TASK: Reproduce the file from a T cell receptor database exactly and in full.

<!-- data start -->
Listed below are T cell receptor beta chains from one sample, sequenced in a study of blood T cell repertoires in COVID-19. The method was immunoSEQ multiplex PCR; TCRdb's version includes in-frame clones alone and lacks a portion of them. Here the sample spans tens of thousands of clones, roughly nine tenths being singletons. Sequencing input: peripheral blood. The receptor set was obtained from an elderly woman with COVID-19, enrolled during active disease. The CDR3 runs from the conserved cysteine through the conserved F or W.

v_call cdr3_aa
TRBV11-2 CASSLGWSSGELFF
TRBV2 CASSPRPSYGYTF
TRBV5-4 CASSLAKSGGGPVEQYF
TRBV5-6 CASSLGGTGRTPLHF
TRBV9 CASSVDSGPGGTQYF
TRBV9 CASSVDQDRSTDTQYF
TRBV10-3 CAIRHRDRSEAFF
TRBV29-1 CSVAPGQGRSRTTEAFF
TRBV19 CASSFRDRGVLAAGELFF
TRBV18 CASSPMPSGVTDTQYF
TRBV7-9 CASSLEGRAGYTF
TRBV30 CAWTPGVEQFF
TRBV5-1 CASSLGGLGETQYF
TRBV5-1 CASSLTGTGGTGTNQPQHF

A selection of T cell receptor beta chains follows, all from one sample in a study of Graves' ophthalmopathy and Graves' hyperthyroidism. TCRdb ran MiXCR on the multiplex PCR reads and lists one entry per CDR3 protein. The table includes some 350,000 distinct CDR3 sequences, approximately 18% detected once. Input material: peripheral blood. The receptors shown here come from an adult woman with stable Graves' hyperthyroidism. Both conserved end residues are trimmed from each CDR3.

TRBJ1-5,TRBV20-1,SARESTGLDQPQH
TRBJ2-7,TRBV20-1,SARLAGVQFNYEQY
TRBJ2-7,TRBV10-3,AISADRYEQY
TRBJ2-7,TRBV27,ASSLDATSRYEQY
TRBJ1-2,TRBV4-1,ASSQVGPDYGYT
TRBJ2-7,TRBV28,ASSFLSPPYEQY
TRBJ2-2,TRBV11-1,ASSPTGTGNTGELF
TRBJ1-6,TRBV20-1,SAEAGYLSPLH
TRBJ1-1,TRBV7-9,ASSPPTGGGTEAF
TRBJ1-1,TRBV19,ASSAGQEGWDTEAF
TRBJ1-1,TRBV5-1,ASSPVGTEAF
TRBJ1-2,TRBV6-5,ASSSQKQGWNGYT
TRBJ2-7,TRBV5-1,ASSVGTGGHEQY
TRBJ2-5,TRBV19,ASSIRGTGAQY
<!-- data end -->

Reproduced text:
Listed below are T cell receptor beta chains from one sample, sequenced in a study of blood T cell repertoires in COVID-19. The method was immunoSEQ multiplex PCR; TCRdb's version includes in-frame clones alone and lacks a portion of them. Here the sample spans tens of thousands of clones, roughly nine tenths being singletons. Sequencing input: peripheral blood. The receptor set was obtained from an elderly woman with COVID-19, enrolled during active disease. The CDR3 runs from the conserved cysteine through the conserved F or W.

v_call cdr3_aa
TRBV11-2 CASSLGWSSGELFF
TRBV2 CASSPRPSYGYTF
TRBV5-4 CASSLAKSGGGPVEQYF
TRBV5-6 CASSLGGTGRTPLHF
TRBV9 CASSVDSGPGGTQYF
TRBV9 CASSVDQDRSTDTQYF
TRBV10-3 CAIRHRDRSEAFF
TRBV29-1 CSVAPGQGRSRTTEAFF
TRBV19 CASSFRDRGVLAAGELFF
TRBV18 CASSPMPSGVTDTQYF
TRBV7-9 CASSLEGRAGYTF
TRBV30 CAWTPGVEQFF
TRBV5-1 CASSLGGLGETQYF
TRBV5-1 CASSLTGTGGTGTNQPQHF

A selection of T cell receptor beta chains follows, all from one sample in a study of Graves' ophthalmopathy and Graves' hyperthyroidism. TCRdb ran MiXCR on the multiplex PCR reads and lists one entry per CDR3 protein. The table includes some 350,000 distinct CDR3 sequences, approximately 18% detected once. Input material: peripheral blood. The receptors shown here come from an adult woman with stable Graves' hyperthyroidism. Both conserved end residues are trimmed from each CDR3.

TRBJ1-5,TRBV20-1,SARESTGLDQPQH
TRBJ2-7,TRBV20-1,SARLAGVQFNYEQY
TRBJ2-7,TRBV10-3,AISADRYEQY
TRBJ2-7,TRBV27,ASSLDATSRYEQY
TRBJ1-2,TRBV4-1,ASSQVGPDYGYT
TRBJ2-7,TRBV28,ASSFLSPPYEQY
TRBJ2-2,TRBV11-1,ASSPTGTGNTGELF
TRBJ1-6,TRBV20-1,SAEAGYLSPLH
TRBJ1-1,TRBV7-9,ASSPPTGGGTEAF
TRBJ1-1,TRBV19,ASSAGQEGWDTEAF
TRBJ1-1,TRBV5-1,ASSPVGTEAF
TRBJ1-2,TRBV6-5,ASSSQKQGWNGYT
TRBJ2-7,TRBV5-1,ASSVGTGGHEQY
TRBJ2-5,TRBV19,ASSIRGTGAQY